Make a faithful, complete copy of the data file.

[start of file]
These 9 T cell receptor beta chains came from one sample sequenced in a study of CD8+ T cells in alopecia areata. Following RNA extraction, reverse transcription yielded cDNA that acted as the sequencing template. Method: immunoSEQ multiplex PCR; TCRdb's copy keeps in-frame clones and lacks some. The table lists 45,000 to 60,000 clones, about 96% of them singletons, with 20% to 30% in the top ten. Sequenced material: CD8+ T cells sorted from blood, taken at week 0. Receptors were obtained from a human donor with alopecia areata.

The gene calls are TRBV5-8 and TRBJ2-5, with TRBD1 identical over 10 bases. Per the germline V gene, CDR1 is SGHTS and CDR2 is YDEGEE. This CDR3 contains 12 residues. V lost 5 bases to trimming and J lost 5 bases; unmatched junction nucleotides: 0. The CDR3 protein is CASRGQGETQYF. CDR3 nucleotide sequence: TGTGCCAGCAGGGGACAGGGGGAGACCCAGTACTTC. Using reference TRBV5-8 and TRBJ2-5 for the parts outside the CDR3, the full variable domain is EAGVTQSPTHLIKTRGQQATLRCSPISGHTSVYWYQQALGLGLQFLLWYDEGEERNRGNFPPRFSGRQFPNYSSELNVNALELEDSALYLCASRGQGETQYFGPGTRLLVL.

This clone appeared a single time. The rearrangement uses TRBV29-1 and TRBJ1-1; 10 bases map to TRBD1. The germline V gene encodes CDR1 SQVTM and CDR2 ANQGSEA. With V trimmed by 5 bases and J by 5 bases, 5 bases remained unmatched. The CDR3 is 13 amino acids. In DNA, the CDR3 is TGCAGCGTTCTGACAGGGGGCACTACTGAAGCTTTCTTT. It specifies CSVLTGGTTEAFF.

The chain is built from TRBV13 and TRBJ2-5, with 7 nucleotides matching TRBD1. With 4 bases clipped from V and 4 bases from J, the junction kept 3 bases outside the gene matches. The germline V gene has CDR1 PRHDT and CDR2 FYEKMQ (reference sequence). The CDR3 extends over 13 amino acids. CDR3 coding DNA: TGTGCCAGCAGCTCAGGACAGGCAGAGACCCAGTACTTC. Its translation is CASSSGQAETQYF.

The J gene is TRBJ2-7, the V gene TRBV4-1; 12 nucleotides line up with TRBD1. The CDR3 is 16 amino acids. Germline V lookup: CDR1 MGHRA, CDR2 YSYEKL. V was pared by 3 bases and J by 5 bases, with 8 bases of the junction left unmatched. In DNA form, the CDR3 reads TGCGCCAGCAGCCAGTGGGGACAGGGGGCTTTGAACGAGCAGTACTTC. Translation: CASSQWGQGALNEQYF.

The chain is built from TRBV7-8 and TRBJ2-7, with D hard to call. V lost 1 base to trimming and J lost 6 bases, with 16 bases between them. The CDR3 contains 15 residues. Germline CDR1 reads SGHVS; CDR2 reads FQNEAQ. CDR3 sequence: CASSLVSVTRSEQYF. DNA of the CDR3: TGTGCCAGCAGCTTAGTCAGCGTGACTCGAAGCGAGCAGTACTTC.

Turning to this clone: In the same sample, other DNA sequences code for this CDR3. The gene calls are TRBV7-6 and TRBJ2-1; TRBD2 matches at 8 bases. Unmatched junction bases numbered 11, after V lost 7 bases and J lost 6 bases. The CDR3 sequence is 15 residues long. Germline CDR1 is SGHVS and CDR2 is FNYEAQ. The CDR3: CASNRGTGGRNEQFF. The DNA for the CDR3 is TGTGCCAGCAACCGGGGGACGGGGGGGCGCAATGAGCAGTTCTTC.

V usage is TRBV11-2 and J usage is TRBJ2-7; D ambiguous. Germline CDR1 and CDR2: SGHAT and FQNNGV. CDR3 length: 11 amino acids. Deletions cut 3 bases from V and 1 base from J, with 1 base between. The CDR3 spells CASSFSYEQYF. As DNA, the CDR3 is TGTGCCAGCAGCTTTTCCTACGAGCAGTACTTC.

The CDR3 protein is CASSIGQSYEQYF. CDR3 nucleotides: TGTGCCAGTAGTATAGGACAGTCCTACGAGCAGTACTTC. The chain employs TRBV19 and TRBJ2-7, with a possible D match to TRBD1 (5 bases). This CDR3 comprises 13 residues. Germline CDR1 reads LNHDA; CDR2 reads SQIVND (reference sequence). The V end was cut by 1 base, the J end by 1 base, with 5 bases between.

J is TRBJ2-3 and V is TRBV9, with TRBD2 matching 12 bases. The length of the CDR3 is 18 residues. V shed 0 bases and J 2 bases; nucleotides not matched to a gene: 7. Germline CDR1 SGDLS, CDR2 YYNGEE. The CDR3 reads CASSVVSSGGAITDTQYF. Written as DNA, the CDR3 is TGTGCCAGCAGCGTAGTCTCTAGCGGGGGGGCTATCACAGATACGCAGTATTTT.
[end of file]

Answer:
These 9 T cell receptor beta chains came from one sample sequenced in a study of CD8+ T cells in alopecia areata. Following RNA extraction, reverse transcription yielded cDNA that acted as the sequencing template. Method: immunoSEQ multiplex PCR; TCRdb's copy keeps in-frame clones and lacks some. The table lists 45,000 to 60,000 clones, about 96% of them singletons, with 20% to 30% in the top ten. Sequenced material: CD8+ T cells sorted from blood, taken at week 0. Receptors were obtained from a human donor with alopecia areata.

The gene calls are TRBV5-8 and TRBJ2-5, with TRBD1 identical over 10 bases. Per the germline V gene, CDR1 is SGHTS and CDR2 is YDEGEE. This CDR3 contains 12 residues. V lost 5 bases to trimming and J lost 5 bases; unmatched junction nucleotides: 0. The CDR3 protein is CASRGQGETQYF. CDR3 nucleotide sequence: TGTGCCAGCAGGGGACAGGGGGAGACCCAGTACTTC. Using reference TRBV5-8 and TRBJ2-5 for the parts outside the CDR3, the full variable domain is EAGVTQSPTHLIKTRGQQATLRCSPISGHTSVYWYQQALGLGLQFLLWYDEGEERNRGNFPPRFSGRQFPNYSSELNVNALELEDSALYLCASRGQGETQYFGPGTRLLVL.

This clone appeared a single time. The rearrangement uses TRBV29-1 and TRBJ1-1; 10 bases map to TRBD1. The germline V gene encodes CDR1 SQVTM and CDR2 ANQGSEA. With V trimmed by 5 bases and J by 5 bases, 5 bases remained unmatched. The CDR3 is 13 amino acids. In DNA, the CDR3 is TGCAGCGTTCTGACAGGGGGCACTACTGAAGCTTTCTTT. It specifies CSVLTGGTTEAFF.

The chain is built from TRBV13 and TRBJ2-5, with 7 nucleotides matching TRBD1. With 4 bases clipped from V and 4 bases from J, the junction kept 3 bases outside the gene matches. The germline V gene has CDR1 PRHDT and CDR2 FYEKMQ (reference sequence). The CDR3 extends over 13 amino acids. CDR3 coding DNA: TGTGCCAGCAGCTCAGGACAGGCAGAGACCCAGTACTTC. Its translation is CASSSGQAETQYF.

The J gene is TRBJ2-7, the V gene TRBV4-1; 12 nucleotides line up with TRBD1. The CDR3 is 16 amino acids. Germline V lookup: CDR1 MGHRA, CDR2 YSYEKL. V was pared by 3 bases and J by 5 bases, with 8 bases of the junction left unmatched. In DNA form, the CDR3 reads TGCGCCAGCAGCCAGTGGGGACAGGGGGCTTTGAACGAGCAGTACTTC. Translation: CASSQWGQGALNEQYF.

The chain is built from TRBV7-8 and TRBJ2-7, with D hard to call. V lost 1 base to trimming and J lost 6 bases, with 16 bases between them. The CDR3 contains 15 residues. Germline CDR1 reads SGHVS; CDR2 reads FQNEAQ. CDR3 sequence: CASSLVSVTRSEQYF. DNA of the CDR3: TGTGCCAGCAGCTTAGTCAGCGTGACTCGAAGCGAGCAGTACTTC.

Turning to this clone: In the same sample, other DNA sequences code for this CDR3. The gene calls are TRBV7-6 and TRBJ2-1; TRBD2 matches at 8 bases. Unmatched junction bases numbered 11, after V lost 7 bases and J lost 6 bases. The CDR3 sequence is 15 residues long. Germline CDR1 is SGHVS and CDR2 is FNYEAQ. The CDR3: CASNRGTGGRNEQFF. The DNA for the CDR3 is TGTGCCAGCAACCGGGGGACGGGGGGGCGCAATGAGCAGTTCTTC.

V usage is TRBV11-2 and J usage is TRBJ2-7; D ambiguous. Germline CDR1 and CDR2: SGHAT and FQNNGV. CDR3 length: 11 amino acids. Deletions cut 3 bases from V and 1 base from J, with 1 base between. The CDR3 spells CASSFSYEQYF. As DNA, the CDR3 is TGTGCCAGCAGCTTTTCCTACGAGCAGTACTTC.

The CDR3 protein is CASSIGQSYEQYF. CDR3 nucleotides: TGTGCCAGTAGTATAGGACAGTCCTACGAGCAGTACTTC. The chain employs TRBV19 and TRBJ2-7, with a possible D match to TRBD1 (5 bases). This CDR3 comprises 13 residues. Germline CDR1 reads LNHDA; CDR2 reads SQIVND (reference sequence). The V end was cut by 1 base, the J end by 1 base, with 5 bases between.

J is TRBJ2-3 and V is TRBV9, with TRBD2 matching 12 bases. The length of the CDR3 is 18 residues. V shed 0 bases and J 2 bases; nucleotides not matched to a gene: 7. Germline CDR1 SGDLS, CDR2 YYNGEE. The CDR3 reads CASSVVSSGGAITDTQYF. Written as DNA, the CDR3 is TGTGCCAGCAGCGTAGTCTCTAGCGGGGGGGCTATCACAGATACGCAGTATTTT.